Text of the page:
Letter: Curse those who would condemn cursive writing

Dear Editor,

It was disheartening to read that our Ministry of Education is continuing to be short-sighted in education – in this case, regarding the possible discontinuation of cursive writing in the elementary curriculum, which realistically takes up a very small portion of educational time in early learning.

Cursive writing is the basis for adult signatures. Without it, an adult will be printing his or her name on legal, medical, financial, governmental, and other official documents – as well as casual paperwork such as note-taking, cards, letters, etc.

They do not ask you to print your name on your real estate contract, bank documents, marriage license, authorization for surgery – they ask you to sign.

I would be horrified to think that we are arbitrarily throwing away this adult ability and requirement over the few actual hours spent teaching and practicing cursive writing in early elementary school.

There is an argument in our electronic age that cursive writing is no longer necessary. This is selfishly and short-sightedly assuming that every single child growing up now and in the future everywhere in B.C. will have financial access to (for the rest of their lives) a computer of some nature, the money to run it, print from it, maintain it, and hook up to the internet.

To assume this will be true 100 per cent of the time is not just condemning those not financially able to a form of written illiteracy, it is also condemning those who will  have the resources to say, “I will always have a computer handy every moment of my day,” (and will never be asked to sign anything) to the same level of written illiteracy, with one less manual tool in their box to understand, record, and cope with the world around them.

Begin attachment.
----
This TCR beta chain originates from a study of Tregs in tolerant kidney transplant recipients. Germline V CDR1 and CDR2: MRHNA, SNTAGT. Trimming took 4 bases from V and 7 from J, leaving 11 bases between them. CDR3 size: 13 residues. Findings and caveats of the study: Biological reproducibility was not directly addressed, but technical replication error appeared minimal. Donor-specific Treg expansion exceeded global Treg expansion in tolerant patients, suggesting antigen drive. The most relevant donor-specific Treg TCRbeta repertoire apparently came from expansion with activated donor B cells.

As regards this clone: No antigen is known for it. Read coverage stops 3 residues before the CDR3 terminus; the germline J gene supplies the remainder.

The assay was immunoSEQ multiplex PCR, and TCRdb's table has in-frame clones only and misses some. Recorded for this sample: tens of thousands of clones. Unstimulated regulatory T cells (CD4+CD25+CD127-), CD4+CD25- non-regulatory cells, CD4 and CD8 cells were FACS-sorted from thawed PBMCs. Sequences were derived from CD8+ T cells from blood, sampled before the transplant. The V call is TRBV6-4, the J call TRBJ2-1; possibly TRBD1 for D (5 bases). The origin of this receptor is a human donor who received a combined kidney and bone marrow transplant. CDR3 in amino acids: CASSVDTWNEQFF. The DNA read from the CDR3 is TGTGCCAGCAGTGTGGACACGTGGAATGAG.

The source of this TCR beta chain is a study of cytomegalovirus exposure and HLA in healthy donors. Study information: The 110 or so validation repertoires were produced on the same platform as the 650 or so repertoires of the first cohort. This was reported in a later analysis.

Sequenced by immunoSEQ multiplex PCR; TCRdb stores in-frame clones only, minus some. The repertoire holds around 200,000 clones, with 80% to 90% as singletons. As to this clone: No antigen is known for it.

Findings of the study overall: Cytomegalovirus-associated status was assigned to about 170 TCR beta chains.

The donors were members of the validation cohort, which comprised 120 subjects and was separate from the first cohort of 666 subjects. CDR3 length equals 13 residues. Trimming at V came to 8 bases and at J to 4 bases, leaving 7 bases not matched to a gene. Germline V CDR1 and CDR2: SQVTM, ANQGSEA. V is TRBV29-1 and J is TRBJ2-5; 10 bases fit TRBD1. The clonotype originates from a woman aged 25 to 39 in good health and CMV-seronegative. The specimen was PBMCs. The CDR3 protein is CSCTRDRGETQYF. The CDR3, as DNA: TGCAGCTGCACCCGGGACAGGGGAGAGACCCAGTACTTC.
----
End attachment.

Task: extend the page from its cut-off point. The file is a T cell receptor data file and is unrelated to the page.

Some feel that it is only grandparents who will, for sentimental reasons, object to the lessening of their grandchildren’s and great-grandchildren’s educational background through the elimination of cursive writing.

Indeed, it will be current parents and grandparents who will be relied upon to translate the scripted word when a younger generation comes to them with a document, piece of personal correspondence, piece of art, example from history in ours or previous centuries, that contains cursive writing.

How sad and ridiculous is this? This is not just 10 or 20 years from now, but is somewhat evident in the current generation of secondary and post-secondary students who often cannot read most scripts, as they have already had a shortening of their learning and utilization of this form of writing, and many do not have a “signature” because they never really learned cursive writing properly.

I can see no significant financial or educational justification in eliminating cursive writing from our current and future curriculum, given its insignificant financial burden in time or materials on the current school system, and what we will lose as an educated society.

Darlene Mercer, Langley

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